On Wednesday morning the Israeli parliament passed 50-0 a preliminary reading of a bill immediately dissolving parliament and setting a new election for March 2.
It must face three more plenary readings and votes during the day before being passed.
New elections would add to the political challenges facing Netanyahu — Israel’s longest serving premier, now governing in a caretaker capacity — at a time when, weakened by corruption charges, he must fend off internal challengers in his right-wing Likud party.
Netanyahu and Gantz, a former armed forces chief who heads the centrist Blue and White party, had been discussing a potential unity government, but disagreed on who should lead it.
Last month, when Netanyahu was indicted on corruption charges, Gantz called on him to step down.
On Tuesday night Netanyahu called on Gantz to stop “spinning.”
“After 80 days, it’s time that for one day, for the citizens of Israel, we sit and have a serious discussion about forming a broad unity government. It’s not too late,” he said on social media.
Gantz said his party was making “efforts to find a way to form a government without us giving up the fundamental principles that brought us into politics.”
If confirmed, it would be the first time Israel’s weary electorate has been asked to go to the polls for a third time within 12 months.
The parties of Netanyahu and Gantz were nearly deadlocked in September’s election, following a similarly inconclusive poll in April.
Israel’s proportional system is reliant on coalition building, and both parties fell well short of the 61 seats needed to command a majority in the 120-seat Knesset.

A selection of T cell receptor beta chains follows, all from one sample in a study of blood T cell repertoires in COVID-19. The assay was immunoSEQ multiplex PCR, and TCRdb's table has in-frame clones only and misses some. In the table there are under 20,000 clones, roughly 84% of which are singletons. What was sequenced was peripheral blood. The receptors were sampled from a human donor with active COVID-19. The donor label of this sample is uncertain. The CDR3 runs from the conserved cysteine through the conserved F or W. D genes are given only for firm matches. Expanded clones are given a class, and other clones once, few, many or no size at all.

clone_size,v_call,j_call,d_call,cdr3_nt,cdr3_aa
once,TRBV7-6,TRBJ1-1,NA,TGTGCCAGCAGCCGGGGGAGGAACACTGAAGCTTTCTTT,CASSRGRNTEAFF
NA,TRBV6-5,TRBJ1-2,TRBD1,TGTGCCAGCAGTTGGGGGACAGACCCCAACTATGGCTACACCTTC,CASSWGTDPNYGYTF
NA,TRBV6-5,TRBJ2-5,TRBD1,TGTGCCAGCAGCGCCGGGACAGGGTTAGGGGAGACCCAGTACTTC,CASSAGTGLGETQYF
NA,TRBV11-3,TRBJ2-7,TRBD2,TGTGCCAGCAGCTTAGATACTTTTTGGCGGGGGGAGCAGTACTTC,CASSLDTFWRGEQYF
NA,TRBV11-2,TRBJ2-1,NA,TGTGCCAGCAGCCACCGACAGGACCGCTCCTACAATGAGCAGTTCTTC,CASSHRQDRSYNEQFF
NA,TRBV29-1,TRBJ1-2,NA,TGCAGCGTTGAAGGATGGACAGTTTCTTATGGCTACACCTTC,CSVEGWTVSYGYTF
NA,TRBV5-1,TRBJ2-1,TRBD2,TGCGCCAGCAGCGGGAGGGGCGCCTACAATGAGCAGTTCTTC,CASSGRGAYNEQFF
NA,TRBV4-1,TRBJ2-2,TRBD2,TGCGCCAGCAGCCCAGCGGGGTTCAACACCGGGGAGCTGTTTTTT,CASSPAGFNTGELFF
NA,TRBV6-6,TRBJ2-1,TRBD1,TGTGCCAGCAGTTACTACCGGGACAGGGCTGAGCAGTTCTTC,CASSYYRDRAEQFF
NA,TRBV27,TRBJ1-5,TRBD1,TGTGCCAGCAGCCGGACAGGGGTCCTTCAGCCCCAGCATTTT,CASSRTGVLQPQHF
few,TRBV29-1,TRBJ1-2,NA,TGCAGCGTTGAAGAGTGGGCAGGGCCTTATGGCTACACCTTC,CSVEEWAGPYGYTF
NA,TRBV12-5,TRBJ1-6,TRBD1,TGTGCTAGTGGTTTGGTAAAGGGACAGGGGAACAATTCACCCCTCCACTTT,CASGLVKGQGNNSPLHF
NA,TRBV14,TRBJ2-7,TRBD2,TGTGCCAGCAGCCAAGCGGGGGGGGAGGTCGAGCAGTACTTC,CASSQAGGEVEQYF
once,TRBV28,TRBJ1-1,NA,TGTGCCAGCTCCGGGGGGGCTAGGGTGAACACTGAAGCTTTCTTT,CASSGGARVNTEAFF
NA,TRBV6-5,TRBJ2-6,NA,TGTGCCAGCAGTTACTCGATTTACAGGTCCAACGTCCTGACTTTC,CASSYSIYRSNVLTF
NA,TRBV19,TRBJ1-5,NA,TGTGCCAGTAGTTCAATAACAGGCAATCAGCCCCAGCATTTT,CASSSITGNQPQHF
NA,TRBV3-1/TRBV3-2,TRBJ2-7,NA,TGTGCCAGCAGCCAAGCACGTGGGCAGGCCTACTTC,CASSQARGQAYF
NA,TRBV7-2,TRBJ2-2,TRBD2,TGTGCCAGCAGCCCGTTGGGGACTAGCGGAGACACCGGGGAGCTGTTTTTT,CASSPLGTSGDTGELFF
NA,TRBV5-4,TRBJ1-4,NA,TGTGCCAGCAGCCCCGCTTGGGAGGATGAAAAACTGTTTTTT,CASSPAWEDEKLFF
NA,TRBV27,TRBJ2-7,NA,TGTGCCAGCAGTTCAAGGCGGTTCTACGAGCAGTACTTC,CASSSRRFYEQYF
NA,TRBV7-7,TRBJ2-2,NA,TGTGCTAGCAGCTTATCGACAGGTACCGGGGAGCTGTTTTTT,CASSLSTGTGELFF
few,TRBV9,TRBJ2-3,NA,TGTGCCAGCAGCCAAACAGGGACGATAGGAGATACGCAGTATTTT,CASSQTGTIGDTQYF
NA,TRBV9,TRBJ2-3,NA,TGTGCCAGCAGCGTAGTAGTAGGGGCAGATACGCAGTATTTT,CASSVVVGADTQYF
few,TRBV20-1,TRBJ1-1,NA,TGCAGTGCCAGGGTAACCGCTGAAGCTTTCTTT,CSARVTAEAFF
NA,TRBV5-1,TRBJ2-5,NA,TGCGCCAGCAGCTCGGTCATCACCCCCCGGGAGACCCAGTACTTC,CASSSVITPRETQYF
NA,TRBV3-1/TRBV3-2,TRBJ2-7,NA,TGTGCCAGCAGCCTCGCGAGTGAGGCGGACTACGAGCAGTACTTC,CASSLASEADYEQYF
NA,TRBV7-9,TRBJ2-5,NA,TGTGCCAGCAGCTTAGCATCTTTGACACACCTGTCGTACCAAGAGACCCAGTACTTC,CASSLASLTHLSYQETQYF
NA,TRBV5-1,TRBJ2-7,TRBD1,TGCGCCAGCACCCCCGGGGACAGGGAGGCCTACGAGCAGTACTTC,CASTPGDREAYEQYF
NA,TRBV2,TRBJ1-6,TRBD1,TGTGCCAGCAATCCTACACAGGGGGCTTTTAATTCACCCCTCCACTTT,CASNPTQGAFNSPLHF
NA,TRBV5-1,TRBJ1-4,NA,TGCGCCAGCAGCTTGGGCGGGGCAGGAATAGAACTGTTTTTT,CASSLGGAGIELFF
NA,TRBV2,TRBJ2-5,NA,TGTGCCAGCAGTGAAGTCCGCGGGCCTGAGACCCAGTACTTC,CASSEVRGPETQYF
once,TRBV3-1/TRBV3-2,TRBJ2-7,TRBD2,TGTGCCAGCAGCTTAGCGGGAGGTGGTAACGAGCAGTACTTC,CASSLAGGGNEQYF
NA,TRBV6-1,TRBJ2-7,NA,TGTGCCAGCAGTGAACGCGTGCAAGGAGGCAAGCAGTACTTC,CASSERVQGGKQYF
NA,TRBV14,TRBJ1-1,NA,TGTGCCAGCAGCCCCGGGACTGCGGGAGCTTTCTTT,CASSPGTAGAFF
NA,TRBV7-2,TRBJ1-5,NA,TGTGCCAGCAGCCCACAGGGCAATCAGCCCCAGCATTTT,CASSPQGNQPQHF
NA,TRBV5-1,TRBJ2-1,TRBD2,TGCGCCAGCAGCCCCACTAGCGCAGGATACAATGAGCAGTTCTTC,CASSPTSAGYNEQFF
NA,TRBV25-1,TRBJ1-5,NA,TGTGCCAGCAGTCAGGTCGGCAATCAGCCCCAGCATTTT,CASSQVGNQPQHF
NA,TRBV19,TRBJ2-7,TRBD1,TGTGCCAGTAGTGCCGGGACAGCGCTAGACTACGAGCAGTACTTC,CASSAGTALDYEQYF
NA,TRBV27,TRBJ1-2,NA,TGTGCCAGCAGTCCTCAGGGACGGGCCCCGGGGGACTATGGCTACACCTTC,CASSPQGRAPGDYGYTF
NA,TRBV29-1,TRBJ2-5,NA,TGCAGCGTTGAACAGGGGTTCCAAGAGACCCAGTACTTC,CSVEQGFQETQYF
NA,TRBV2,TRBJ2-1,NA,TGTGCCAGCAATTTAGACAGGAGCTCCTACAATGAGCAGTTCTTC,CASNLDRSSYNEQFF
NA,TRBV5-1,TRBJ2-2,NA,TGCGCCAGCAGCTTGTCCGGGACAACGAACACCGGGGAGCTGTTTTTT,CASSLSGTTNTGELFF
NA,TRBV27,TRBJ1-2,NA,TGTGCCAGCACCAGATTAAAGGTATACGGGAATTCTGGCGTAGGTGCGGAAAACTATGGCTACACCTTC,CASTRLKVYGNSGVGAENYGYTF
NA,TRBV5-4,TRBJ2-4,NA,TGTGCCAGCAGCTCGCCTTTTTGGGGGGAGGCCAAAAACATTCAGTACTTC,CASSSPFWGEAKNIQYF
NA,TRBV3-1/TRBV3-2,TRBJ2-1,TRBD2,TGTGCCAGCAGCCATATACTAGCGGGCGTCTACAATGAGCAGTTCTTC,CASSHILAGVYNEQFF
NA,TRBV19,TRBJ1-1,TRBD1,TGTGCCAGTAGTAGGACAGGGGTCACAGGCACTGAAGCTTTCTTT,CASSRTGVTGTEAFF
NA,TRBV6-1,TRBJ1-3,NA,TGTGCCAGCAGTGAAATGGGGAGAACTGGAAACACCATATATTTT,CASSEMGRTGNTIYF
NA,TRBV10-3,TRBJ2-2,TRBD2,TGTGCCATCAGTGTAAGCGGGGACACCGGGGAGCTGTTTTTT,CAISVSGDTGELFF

Both were then given 28-day periods to try and forge a workable coalition but failed, forcing President Reuven Rivlin to turn to parliament with his deadline for Wednesday.
New elections are deeply unpopular with the Israeli public, which has expressed mounting anger and frustration with the entire political class.
Both parties had been trying to convince Avigdor Lieberman, a crucial kingmaker, to join their blocs.
But the former nightclub bouncer, whose secular nationalist Yisrael Beitenu party holds the balance of power, has refused.
Kann Radio reported Tuesday that Netanyahu had abandoned hopes of earning Lieberman’s endorsement.
Lieberman pointed out that Likud and Blue and White wouldn’t need his support if they could agree to work together.
“If during the next 24 hours a government is not formed it will be solely because the leaders of the two big parties — Likud and Blue and White — were not willing to set aside their egos,” he said on Facebook Tuesday.
“All the rest is lies and excuses.”
Netanyahu was indicted last month for bribery, breach of trust and fraud relating to three separate corruption cases.
He strongly denies the allegations and accuses the media, police and prosecution of a witch-hunt.
No date has yet been set for the beginning of the proceedings and, under Israeli law, Netanyahu can remain in office despite an indictment.
He also faces a potential challenge from within his own Likud party.
To boost his support, Netanyahu has pushed his plan to annex a strategic part of the occupied West Bank, as well as signing a defense treaty with the United States.
He is a close ally of US President Donald Trump, who has taken a number of controversial steps in support of Netanyahu’s agenda.
Blue and White, meanwhile, pledged Monday to run with only one leader in the next election — Gantz.
Previously Yair Lapid, second in command in the coalition, was meant to alternate the premiership, but on Monday Lapid said: “We’ll all get behind Benny Gantz, our candidate for prime minister.”
Despite Netanyahu’s indictment, polls suggest that a third round of elections could still be neck and neck — prompting some Israelis to speculate about yet another electoral stalemate.
A commentary writer for the Israel Hayom newspaper suggested that “a fourth election is even now visible on the horizon sometime in early September 2020.”